The lines of negotiation between unions and employers are beginning to be drawn to address the first state agreement that covers all textile and footwear workers, currently governed by the different provincial agreements. Workers’ Commissions, the union with the greatest representation at the table, has revealed its intention to establish a maximum of 1,750 annual hours of work, a proposal that would allow the working day to be reduced to around 38 hours per week compared to the 40 generally offered by the s company.
CCOO thus seeks to agree on a maximum annual working day below the majority of current agreements, some of which comfortably exceed 1,800 hours of work – the maximum is established at 1,826 hours and 27 minutes by the Supreme Court. The organization has indicated its interest in negotiating “upwards” and guaranteeing the casuistries that employees in each province have today through a series of clauses.
In the union’s opinion, the new agreement should also allow workers to enjoy at least one weekend of rest each month, the so-called “quality rest.” To this end, they defend that there are companies that have already implemented this formula of guaranteeing that their employees do not work for at least one Saturday and Sunday each month. In exchange, they point out, the agreement should include “full voluntariness and compensation” in those territories that open their businesses on Sundays and holidays.
National salary scale and regulate discontinuous fixed positions
Regarding remuneration, the union’s intentions are to establish a professional classification scale that guarantees a base salary at the national level and defines the different complements to be signed. Another of the industry’s pending challenges has also been put on the table, that of reducing the number of partial and temporary contracts in search of an increase in permanent ones.
The union also advocates regulating the figure of the discontinuous permanent position in the sector, a tool widely used by companies today due to its marked flexibility. CCOO demands that a minimum period for calling employees be established and that their refusal not be penalized, a situation that today can mean the immediate dismissal of the worker.
CCOO, with eight representatives, has indicated its intention to formulate a common front with the rest of the unions present at the table (UGT has five representatives, and the Galician unions CIG and the Basque ELA have one each). Both the union forces and the employers have shown their intention to move towards a regulation that leaves behind the provincial agreements – ARTE’s founding objective – that complicate operations for companies and generate deep differences between their employees.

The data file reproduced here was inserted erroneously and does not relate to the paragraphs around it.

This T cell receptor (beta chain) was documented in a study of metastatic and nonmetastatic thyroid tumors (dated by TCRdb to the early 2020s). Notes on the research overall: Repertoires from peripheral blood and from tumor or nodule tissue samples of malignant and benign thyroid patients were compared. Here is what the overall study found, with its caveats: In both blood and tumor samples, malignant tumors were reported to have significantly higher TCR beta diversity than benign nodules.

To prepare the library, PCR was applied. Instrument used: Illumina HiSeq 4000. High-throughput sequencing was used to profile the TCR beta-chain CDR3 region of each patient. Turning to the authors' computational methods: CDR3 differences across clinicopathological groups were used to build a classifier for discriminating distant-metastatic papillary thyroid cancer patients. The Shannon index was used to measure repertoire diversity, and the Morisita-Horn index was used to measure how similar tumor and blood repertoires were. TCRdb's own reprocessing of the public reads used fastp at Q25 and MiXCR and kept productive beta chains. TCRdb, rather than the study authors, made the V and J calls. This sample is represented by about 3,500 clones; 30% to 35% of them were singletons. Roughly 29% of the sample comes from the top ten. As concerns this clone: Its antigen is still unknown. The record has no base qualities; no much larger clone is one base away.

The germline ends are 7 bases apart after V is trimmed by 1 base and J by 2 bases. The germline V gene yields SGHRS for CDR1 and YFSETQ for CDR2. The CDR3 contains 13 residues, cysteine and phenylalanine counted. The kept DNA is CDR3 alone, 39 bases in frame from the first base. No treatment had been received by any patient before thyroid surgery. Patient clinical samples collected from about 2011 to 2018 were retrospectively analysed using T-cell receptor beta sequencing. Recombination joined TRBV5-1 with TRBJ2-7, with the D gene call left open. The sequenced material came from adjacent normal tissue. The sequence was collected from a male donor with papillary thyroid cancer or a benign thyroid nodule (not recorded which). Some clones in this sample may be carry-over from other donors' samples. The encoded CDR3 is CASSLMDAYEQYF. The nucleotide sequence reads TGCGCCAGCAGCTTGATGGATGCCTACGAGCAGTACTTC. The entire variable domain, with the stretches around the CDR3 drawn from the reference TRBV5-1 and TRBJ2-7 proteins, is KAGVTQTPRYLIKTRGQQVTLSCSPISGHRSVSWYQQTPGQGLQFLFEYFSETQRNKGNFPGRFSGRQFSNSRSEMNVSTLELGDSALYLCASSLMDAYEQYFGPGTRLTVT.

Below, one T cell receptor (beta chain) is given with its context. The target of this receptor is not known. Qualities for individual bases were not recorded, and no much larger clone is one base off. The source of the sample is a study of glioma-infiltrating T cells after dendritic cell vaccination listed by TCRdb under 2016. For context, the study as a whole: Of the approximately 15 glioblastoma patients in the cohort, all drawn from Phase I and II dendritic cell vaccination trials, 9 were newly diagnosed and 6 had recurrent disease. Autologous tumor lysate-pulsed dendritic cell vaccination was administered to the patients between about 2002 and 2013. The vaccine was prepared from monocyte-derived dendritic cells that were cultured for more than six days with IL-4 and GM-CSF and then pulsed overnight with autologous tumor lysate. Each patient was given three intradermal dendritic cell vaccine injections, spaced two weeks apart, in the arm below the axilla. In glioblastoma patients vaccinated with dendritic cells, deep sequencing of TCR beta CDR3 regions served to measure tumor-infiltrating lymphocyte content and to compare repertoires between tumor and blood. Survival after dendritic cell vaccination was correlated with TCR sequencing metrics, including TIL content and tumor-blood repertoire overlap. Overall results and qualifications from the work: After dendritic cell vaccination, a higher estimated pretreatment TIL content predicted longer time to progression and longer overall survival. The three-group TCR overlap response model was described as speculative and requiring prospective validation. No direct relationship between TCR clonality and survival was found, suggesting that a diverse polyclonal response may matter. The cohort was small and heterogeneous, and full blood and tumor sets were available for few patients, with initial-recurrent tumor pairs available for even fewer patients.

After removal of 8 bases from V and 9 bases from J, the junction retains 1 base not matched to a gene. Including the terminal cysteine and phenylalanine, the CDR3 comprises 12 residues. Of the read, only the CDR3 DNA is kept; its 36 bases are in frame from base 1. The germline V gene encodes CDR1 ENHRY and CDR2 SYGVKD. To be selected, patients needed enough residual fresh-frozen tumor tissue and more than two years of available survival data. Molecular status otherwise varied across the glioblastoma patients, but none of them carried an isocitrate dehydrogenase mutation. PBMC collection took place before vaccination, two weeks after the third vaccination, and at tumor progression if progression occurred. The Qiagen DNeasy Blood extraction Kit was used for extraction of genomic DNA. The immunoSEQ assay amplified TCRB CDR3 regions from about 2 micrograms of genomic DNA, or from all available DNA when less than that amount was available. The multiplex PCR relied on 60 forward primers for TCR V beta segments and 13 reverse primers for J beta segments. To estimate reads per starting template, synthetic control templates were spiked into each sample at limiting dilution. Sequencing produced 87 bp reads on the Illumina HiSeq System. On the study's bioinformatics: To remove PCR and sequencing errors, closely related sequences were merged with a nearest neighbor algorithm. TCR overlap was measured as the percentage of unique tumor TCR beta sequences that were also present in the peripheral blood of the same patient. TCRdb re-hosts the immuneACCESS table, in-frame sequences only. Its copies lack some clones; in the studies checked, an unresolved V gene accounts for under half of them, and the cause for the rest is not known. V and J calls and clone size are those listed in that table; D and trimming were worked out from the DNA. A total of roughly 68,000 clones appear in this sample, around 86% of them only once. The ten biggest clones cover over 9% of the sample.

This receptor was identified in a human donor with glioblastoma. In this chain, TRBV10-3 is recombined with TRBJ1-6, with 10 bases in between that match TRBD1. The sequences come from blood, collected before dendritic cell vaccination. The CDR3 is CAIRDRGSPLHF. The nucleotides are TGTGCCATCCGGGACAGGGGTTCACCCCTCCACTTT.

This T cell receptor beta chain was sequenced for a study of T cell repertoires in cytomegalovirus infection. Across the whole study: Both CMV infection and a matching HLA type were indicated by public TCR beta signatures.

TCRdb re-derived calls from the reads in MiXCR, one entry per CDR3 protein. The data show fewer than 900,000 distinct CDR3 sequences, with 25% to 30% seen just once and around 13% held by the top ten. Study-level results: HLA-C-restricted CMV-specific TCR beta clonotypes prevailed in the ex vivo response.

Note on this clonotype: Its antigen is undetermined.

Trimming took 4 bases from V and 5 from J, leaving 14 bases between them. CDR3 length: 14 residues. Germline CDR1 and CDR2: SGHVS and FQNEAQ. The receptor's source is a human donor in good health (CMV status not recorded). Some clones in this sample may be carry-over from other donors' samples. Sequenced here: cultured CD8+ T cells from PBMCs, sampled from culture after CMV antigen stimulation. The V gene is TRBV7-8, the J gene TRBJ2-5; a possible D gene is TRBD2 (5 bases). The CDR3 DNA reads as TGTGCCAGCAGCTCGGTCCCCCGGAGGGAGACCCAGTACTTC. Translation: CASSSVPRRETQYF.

From ARTE they have limited themselves to pointing out that at the meeting “the will of all parties to advance in a modern negotiation that makes the improvement of working conditions compatible with the development of companies in the sector has been evident.” The employers announced at the time their intention to respect all existing company agreements that include more beneficial conditions for workers.
ARTE continues to incorporate partners
The next meeting between both parties will be held on October 25 and the unions are already announcing their intention to address issues such as complementary social provisions, training, equality, teleworking or digital disconnection, among others.
Meanwhile, the business association continues to add members little by little and in recent days it has managed to incorporate Hugo Boss, Mayoral and the Encuentro Modas group. Promoted by the Galician multinational Inditex —owner of Zara, Pull&Bear, Bershka, Massimo Dutti, Stradivarius, Oysho and Zara Home—, other giants in the sector such as Mango, H&M and Tendam, owner of Women’secret, have been enlisted for their cause. Springfield, Cortefiel or Pedro del Hierro.
To all of these, which account for a good part of the commercial surface of the sector in Spain and have a notable international presence, we must add companies such as Bimba y Lola, Kiabi, Parfois, Pepco, Primark, Punt Roma, Uniqlo, Iberian Sports Retail Group, which includes Sprinter, JD or Sport Zone and AWGWG, under whose umbrella are Pepe Jeans London, Hackett, Façonnable, Tommy Hilfiger and Calvin Klein.